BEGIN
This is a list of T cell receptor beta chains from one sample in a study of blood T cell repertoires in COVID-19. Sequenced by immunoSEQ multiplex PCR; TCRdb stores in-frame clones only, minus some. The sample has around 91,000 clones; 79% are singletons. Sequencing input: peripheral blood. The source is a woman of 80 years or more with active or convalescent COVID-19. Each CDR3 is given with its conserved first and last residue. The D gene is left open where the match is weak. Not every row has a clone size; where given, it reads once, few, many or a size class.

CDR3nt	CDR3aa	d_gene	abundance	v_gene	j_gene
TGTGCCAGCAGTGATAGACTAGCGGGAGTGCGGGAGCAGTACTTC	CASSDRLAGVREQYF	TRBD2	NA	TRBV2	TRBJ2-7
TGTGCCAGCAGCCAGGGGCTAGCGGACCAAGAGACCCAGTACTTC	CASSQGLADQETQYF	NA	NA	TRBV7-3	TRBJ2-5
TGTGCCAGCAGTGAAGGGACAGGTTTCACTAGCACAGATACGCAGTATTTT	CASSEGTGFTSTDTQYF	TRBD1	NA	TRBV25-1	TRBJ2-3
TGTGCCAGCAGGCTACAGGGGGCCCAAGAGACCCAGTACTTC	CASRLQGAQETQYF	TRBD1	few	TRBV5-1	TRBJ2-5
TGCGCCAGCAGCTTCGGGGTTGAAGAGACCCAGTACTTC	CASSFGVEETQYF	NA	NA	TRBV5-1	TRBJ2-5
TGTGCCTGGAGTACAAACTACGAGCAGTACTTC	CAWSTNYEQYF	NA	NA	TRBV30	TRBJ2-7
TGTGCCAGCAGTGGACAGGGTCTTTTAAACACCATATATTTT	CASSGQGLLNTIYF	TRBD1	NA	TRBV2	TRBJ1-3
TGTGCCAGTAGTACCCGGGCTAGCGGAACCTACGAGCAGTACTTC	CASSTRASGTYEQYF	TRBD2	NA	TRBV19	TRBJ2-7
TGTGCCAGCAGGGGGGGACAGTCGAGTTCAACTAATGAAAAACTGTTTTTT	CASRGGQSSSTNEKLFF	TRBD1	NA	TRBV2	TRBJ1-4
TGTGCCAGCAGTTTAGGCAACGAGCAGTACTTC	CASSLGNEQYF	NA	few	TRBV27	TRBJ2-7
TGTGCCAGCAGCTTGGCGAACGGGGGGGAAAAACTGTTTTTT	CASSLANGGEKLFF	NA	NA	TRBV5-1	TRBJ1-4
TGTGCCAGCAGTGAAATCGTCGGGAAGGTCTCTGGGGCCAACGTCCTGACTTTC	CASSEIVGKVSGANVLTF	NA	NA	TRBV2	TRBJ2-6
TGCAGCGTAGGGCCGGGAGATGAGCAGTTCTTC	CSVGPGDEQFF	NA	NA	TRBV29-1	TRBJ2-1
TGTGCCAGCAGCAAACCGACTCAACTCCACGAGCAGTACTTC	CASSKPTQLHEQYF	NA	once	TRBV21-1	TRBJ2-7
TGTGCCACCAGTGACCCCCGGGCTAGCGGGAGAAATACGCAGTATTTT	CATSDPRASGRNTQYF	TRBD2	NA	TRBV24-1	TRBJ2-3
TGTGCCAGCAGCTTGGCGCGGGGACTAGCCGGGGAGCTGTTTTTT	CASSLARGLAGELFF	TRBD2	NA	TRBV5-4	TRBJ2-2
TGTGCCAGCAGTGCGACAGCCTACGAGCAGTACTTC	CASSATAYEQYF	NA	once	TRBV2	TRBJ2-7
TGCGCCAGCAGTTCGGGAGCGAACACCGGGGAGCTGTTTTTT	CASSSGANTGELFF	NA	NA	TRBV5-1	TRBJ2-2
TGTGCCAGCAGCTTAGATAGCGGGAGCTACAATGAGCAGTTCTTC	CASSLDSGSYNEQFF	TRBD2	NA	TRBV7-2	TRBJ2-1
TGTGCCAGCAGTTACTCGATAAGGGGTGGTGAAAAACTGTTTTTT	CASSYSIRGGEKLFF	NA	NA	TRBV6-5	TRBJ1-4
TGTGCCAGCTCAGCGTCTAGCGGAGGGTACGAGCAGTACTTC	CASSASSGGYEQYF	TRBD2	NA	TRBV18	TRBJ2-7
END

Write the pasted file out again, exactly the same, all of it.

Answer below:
This is a list of T cell receptor beta chains from one sample in a study of blood T cell repertoires in COVID-19. Sequenced by immunoSEQ multiplex PCR; TCRdb stores in-frame clones only, minus some. The sample has around 91,000 clones; 79% are singletons. Sequencing input: peripheral blood. The source is a woman of 80 years or more with active or convalescent COVID-19. Each CDR3 is given with its conserved first and last residue. The D gene is left open where the match is weak. Not every row has a clone size; where given, it reads once, few, many or a size class.

CDR3nt	CDR3aa	d_gene	abundance	v_gene	j_gene
TGTGCCAGCAGTGATAGACTAGCGGGAGTGCGGGAGCAGTACTTC	CASSDRLAGVREQYF	TRBD2	NA	TRBV2	TRBJ2-7
TGTGCCAGCAGCCAGGGGCTAGCGGACCAAGAGACCCAGTACTTC	CASSQGLADQETQYF	NA	NA	TRBV7-3	TRBJ2-5
TGTGCCAGCAGTGAAGGGACAGGTTTCACTAGCACAGATACGCAGTATTTT	CASSEGTGFTSTDTQYF	TRBD1	NA	TRBV25-1	TRBJ2-3
TGTGCCAGCAGGCTACAGGGGGCCCAAGAGACCCAGTACTTC	CASRLQGAQETQYF	TRBD1	few	TRBV5-1	TRBJ2-5
TGCGCCAGCAGCTTCGGGGTTGAAGAGACCCAGTACTTC	CASSFGVEETQYF	NA	NA	TRBV5-1	TRBJ2-5
TGTGCCTGGAGTACAAACTACGAGCAGTACTTC	CAWSTNYEQYF	NA	NA	TRBV30	TRBJ2-7
TGTGCCAGCAGTGGACAGGGTCTTTTAAACACCATATATTTT	CASSGQGLLNTIYF	TRBD1	NA	TRBV2	TRBJ1-3
TGTGCCAGTAGTACCCGGGCTAGCGGAACCTACGAGCAGTACTTC	CASSTRASGTYEQYF	TRBD2	NA	TRBV19	TRBJ2-7
TGTGCCAGCAGGGGGGGACAGTCGAGTTCAACTAATGAAAAACTGTTTTTT	CASRGGQSSSTNEKLFF	TRBD1	NA	TRBV2	TRBJ1-4
TGTGCCAGCAGTTTAGGCAACGAGCAGTACTTC	CASSLGNEQYF	NA	few	TRBV27	TRBJ2-7
TGTGCCAGCAGCTTGGCGAACGGGGGGGAAAAACTGTTTTTT	CASSLANGGEKLFF	NA	NA	TRBV5-1	TRBJ1-4
TGTGCCAGCAGTGAAATCGTCGGGAAGGTCTCTGGGGCCAACGTCCTGACTTTC	CASSEIVGKVSGANVLTF	NA	NA	TRBV2	TRBJ2-6
TGCAGCGTAGGGCCGGGAGATGAGCAGTTCTTC	CSVGPGDEQFF	NA	NA	TRBV29-1	TRBJ2-1
TGTGCCAGCAGCAAACCGACTCAACTCCACGAGCAGTACTTC	CASSKPTQLHEQYF	NA	once	TRBV21-1	TRBJ2-7
TGTGCCACCAGTGACCCCCGGGCTAGCGGGAGAAATACGCAGTATTTT	CATSDPRASGRNTQYF	TRBD2	NA	TRBV24-1	TRBJ2-3
TGTGCCAGCAGCTTGGCGCGGGGACTAGCCGGGGAGCTGTTTTTT	CASSLARGLAGELFF	TRBD2	NA	TRBV5-4	TRBJ2-2
TGTGCCAGCAGTGCGACAGCCTACGAGCAGTACTTC	CASSATAYEQYF	NA	once	TRBV2	TRBJ2-7
TGCGCCAGCAGTTCGGGAGCGAACACCGGGGAGCTGTTTTTT	CASSSGANTGELFF	NA	NA	TRBV5-1	TRBJ2-2
TGTGCCAGCAGCTTAGATAGCGGGAGCTACAATGAGCAGTTCTTC	CASSLDSGSYNEQFF	TRBD2	NA	TRBV7-2	TRBJ2-1
TGTGCCAGCAGTTACTCGATAAGGGGTGGTGAAAAACTGTTTTTT	CASSYSIRGGEKLFF	NA	NA	TRBV6-5	TRBJ1-4
TGTGCCAGCTCAGCGTCTAGCGGAGGGTACGAGCAGTACTTC	CASSASSGGYEQYF	TRBD2	NA	TRBV18	TRBJ2-7